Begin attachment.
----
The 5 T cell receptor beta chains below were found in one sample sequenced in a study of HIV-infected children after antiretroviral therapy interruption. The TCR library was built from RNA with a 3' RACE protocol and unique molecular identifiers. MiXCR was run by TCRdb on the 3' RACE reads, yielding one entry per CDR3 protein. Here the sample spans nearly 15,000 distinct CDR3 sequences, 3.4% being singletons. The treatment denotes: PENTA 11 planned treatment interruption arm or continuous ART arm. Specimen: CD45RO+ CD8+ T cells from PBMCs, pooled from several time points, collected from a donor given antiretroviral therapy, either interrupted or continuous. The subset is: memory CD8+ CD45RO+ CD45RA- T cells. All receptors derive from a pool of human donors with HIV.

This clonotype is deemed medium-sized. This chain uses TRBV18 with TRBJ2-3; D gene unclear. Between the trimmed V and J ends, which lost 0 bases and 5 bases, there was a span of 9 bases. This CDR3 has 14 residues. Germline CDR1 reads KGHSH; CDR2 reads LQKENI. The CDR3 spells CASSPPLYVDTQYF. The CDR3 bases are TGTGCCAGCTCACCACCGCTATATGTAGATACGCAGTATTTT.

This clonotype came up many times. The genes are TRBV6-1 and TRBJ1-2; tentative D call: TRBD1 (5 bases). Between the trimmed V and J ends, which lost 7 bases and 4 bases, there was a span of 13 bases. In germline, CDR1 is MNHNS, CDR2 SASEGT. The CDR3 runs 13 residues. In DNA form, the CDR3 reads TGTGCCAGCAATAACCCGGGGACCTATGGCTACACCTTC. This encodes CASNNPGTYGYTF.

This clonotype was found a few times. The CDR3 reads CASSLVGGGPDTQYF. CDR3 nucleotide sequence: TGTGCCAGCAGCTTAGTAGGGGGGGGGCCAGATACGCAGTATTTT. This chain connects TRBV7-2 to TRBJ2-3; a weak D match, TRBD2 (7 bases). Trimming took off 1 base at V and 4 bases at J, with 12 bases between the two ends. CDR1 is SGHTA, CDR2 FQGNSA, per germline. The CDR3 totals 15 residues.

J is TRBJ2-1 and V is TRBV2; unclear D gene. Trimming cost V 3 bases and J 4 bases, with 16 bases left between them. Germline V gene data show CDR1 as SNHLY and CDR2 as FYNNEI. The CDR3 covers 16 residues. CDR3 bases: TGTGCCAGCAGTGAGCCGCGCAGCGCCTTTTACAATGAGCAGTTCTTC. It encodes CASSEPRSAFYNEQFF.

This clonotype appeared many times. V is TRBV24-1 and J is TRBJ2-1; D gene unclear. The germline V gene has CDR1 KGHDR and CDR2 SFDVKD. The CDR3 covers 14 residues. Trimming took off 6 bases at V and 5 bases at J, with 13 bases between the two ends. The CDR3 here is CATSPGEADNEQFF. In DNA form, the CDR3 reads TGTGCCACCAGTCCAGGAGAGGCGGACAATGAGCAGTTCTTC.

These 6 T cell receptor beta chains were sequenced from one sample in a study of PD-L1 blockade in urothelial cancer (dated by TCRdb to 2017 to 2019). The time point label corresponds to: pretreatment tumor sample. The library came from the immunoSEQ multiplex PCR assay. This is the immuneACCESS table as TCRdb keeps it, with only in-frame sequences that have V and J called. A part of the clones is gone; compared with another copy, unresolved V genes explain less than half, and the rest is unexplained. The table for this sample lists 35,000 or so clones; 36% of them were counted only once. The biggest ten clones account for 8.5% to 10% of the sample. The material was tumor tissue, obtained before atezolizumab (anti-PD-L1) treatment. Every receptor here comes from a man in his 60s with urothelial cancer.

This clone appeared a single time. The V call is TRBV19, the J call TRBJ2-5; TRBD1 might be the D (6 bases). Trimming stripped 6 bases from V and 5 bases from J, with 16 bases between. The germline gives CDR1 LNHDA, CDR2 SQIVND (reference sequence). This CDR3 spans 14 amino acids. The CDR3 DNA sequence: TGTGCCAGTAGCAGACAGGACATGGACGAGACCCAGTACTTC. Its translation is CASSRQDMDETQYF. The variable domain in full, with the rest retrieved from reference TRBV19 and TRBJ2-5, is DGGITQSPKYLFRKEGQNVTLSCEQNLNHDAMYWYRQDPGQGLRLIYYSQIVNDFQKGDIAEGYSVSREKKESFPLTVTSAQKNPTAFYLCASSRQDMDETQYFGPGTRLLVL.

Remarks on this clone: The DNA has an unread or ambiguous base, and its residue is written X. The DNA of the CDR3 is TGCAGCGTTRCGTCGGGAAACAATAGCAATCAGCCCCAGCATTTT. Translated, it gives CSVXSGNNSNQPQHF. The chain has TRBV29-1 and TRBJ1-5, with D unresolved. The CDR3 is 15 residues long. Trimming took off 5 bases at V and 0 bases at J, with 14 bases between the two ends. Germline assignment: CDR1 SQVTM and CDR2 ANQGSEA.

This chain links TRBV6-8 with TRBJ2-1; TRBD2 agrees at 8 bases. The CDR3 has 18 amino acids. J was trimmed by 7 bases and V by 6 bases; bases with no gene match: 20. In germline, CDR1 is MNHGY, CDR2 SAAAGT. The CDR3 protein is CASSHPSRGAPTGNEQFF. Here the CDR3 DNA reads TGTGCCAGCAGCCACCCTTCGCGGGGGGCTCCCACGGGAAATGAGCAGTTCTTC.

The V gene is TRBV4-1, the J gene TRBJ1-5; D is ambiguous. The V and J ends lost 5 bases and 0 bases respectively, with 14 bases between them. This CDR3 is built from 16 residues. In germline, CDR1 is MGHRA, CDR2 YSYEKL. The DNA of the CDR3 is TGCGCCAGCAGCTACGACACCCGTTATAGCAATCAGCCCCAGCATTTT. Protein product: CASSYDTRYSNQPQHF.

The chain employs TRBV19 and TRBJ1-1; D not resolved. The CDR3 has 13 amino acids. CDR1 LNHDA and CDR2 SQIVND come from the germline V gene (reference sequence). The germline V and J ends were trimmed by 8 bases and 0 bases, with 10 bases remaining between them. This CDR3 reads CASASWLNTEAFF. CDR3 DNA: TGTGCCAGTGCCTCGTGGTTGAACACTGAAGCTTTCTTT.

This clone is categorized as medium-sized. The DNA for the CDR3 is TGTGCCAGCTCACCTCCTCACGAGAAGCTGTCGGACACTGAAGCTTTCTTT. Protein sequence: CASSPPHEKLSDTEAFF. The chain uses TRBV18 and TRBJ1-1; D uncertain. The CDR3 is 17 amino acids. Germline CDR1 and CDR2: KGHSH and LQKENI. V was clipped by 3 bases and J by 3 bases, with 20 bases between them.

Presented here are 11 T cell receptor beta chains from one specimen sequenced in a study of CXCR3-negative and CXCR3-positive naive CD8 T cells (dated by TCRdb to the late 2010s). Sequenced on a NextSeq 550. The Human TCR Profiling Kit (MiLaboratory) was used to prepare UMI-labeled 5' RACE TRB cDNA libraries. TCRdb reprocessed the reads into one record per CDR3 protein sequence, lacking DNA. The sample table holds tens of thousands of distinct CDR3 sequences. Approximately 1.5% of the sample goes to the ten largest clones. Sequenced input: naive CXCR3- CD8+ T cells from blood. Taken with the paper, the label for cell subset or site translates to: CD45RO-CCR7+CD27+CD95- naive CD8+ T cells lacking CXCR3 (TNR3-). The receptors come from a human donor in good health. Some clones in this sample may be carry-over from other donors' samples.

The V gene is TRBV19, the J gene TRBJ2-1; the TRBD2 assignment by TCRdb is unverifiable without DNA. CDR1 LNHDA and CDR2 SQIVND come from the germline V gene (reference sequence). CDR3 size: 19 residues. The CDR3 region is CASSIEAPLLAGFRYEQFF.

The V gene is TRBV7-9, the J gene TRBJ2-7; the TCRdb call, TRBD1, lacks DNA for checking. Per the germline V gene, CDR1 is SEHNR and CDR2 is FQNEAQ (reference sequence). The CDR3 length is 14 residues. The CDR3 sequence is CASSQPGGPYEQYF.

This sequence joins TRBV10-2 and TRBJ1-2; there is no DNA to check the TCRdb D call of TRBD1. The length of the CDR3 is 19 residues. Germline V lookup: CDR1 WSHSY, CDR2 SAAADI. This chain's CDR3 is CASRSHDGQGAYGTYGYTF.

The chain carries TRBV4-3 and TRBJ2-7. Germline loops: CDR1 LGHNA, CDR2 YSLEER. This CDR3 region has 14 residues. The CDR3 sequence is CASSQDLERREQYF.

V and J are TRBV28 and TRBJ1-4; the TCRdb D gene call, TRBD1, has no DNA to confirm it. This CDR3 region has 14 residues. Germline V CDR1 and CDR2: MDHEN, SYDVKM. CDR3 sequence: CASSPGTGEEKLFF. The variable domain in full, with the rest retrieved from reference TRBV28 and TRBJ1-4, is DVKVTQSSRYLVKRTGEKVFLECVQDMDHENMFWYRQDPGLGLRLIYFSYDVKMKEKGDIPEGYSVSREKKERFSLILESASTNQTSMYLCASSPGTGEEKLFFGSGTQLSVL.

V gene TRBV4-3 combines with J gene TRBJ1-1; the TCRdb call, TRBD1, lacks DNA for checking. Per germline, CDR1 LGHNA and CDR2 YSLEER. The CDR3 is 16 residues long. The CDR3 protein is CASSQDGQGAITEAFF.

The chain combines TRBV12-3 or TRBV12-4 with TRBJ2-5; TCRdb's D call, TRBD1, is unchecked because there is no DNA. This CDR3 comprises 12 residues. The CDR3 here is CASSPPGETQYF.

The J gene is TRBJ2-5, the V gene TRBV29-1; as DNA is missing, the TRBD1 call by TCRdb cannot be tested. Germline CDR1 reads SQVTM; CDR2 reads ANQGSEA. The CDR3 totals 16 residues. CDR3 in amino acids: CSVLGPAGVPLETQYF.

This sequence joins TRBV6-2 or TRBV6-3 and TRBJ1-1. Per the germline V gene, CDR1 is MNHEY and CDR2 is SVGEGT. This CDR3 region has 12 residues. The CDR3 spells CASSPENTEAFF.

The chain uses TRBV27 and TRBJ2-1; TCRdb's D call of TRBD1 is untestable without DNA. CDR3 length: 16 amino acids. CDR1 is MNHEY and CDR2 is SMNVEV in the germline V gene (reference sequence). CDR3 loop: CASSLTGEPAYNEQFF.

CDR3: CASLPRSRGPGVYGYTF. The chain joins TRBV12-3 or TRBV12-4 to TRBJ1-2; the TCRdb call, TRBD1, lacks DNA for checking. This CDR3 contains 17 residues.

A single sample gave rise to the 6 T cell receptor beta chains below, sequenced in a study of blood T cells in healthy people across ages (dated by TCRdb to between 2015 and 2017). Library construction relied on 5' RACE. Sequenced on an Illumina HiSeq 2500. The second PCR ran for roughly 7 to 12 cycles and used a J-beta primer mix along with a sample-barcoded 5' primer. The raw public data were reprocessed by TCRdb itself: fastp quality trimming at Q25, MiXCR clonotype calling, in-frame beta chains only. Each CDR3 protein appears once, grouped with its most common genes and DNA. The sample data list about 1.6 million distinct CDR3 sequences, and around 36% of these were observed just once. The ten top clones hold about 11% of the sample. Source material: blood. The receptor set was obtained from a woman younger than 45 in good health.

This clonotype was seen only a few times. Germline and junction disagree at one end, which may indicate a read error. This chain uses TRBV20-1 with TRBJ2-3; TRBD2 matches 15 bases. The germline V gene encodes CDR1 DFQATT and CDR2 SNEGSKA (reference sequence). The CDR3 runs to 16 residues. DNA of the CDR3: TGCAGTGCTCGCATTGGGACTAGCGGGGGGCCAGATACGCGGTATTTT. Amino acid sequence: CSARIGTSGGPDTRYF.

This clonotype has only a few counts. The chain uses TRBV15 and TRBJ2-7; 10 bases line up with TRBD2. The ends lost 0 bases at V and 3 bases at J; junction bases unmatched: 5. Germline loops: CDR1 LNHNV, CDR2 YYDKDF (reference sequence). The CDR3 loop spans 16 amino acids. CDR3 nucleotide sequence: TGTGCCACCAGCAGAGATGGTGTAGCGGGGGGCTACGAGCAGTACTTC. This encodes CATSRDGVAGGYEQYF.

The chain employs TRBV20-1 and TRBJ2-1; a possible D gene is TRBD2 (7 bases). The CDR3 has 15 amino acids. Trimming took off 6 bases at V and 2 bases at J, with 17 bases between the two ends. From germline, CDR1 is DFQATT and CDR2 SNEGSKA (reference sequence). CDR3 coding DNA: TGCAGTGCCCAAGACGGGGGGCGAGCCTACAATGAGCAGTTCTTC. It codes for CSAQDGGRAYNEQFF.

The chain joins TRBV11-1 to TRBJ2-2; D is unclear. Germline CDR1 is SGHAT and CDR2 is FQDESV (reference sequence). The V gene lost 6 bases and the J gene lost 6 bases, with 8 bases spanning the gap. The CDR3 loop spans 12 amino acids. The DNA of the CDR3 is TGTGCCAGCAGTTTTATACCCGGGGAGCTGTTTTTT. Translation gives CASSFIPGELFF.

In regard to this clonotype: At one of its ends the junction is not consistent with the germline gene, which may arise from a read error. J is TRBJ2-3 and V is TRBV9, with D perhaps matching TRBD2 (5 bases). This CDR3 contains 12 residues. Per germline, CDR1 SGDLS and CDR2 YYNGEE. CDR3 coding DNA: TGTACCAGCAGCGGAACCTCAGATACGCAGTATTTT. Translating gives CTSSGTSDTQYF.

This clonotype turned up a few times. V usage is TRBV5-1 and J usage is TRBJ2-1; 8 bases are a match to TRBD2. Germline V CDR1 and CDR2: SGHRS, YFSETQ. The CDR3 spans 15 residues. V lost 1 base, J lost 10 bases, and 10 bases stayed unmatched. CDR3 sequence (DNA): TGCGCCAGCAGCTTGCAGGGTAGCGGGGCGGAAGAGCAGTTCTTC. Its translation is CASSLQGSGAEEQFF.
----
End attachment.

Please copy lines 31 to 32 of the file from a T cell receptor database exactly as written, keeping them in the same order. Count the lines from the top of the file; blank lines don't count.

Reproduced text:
In regard to this clonotype: At one of its ends the junction is not consistent with the germline gene, which may arise from a read error. J is TRBJ2-3 and V is TRBV9, with D perhaps matching TRBD2 (5 bases). This CDR3 contains 12 residues. Per germline, CDR1 SGDLS and CDR2 YYNGEE. CDR3 coding DNA: TGTACCAGCAGCGGAACCTCAGATACGCAGTATTTT. Translating gives CTSSGTSDTQYF.

This clonotype turned up a few times. V usage is TRBV5-1 and J usage is TRBJ2-1; 8 bases are a match to TRBD2. Germline V CDR1 and CDR2: SGHRS, YFSETQ. The CDR3 spans 15 residues. V lost 1 base, J lost 10 bases, and 10 bases stayed unmatched. CDR3 sequence (DNA): TGCGCCAGCAGCTTGCAGGGTAGCGGGGCGGAAGAGCAGTTCTTC. Its translation is CASSLQGSGAEEQFF.